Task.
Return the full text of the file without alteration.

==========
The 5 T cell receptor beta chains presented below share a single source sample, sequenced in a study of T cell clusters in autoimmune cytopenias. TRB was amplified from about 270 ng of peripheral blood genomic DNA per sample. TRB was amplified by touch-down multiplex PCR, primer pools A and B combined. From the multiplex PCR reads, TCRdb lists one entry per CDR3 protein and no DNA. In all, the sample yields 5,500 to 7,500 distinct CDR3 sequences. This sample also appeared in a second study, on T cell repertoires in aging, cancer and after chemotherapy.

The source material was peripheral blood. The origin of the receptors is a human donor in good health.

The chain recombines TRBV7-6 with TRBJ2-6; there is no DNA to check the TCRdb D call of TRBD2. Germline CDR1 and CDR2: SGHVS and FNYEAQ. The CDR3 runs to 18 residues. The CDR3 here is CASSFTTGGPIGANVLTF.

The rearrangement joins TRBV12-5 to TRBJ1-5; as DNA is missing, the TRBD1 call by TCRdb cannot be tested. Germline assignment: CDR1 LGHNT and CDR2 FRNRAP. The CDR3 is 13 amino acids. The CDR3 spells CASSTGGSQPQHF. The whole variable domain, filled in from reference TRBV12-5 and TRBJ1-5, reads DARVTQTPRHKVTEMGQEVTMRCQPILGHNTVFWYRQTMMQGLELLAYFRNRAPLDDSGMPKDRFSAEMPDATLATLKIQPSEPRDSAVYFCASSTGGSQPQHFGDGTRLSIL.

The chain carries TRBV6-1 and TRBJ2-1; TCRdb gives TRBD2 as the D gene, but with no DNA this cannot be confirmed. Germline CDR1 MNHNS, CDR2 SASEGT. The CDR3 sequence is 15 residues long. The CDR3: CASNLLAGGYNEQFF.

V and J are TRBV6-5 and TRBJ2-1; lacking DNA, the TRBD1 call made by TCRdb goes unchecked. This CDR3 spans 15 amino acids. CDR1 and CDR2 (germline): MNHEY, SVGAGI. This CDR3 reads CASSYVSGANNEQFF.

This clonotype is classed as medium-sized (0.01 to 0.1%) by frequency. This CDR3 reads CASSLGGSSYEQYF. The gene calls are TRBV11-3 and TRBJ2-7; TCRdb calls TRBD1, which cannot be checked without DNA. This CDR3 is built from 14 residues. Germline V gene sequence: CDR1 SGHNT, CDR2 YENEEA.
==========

The 5 T cell receptor beta chains presented below share a single source sample, sequenced in a study of T cell clusters in autoimmune cytopenias. TRB was amplified from about 270 ng of peripheral blood genomic DNA per sample. TRB was amplified by touch-down multiplex PCR, primer pools A and B combined. From the multiplex PCR reads, TCRdb lists one entry per CDR3 protein and no DNA. In all, the sample yields 5,500 to 7,500 distinct CDR3 sequences. This sample also appeared in a second study, on T cell repertoires in aging, cancer and after chemotherapy.

The source material was peripheral blood. The origin of the receptors is a human donor in good health.

The chain recombines TRBV7-6 with TRBJ2-6; there is no DNA to check the TCRdb D call of TRBD2. Germline CDR1 and CDR2: SGHVS and FNYEAQ. The CDR3 runs to 18 residues. The CDR3 here is CASSFTTGGPIGANVLTF.

The rearrangement joins TRBV12-5 to TRBJ1-5; as DNA is missing, the TRBD1 call by TCRdb cannot be tested. Germline assignment: CDR1 LGHNT and CDR2 FRNRAP. The CDR3 is 13 amino acids. The CDR3 spells CASSTGGSQPQHF. The whole variable domain, filled in from reference TRBV12-5 and TRBJ1-5, reads DARVTQTPRHKVTEMGQEVTMRCQPILGHNTVFWYRQTMMQGLELLAYFRNRAPLDDSGMPKDRFSAEMPDATLATLKIQPSEPRDSAVYFCASSTGGSQPQHFGDGTRLSIL.

The chain carries TRBV6-1 and TRBJ2-1; TCRdb gives TRBD2 as the D gene, but with no DNA this cannot be confirmed. Germline CDR1 MNHNS, CDR2 SASEGT. The CDR3 sequence is 15 residues long. The CDR3: CASNLLAGGYNEQFF.

V and J are TRBV6-5 and TRBJ2-1; lacking DNA, the TRBD1 call made by TCRdb goes unchecked. This CDR3 spans 15 amino acids. CDR1 and CDR2 (germline): MNHEY, SVGAGI. This CDR3 reads CASSYVSGANNEQFF.

This clonotype is classed as medium-sized (0.01 to 0.1%) by frequency. This CDR3 reads CASSLGGSSYEQYF. The gene calls are TRBV11-3 and TRBJ2-7; TCRdb calls TRBD1, which cannot be checked without DNA. This CDR3 is built from 14 residues. Germline V gene sequence: CDR1 SGHNT, CDR2 YENEEA.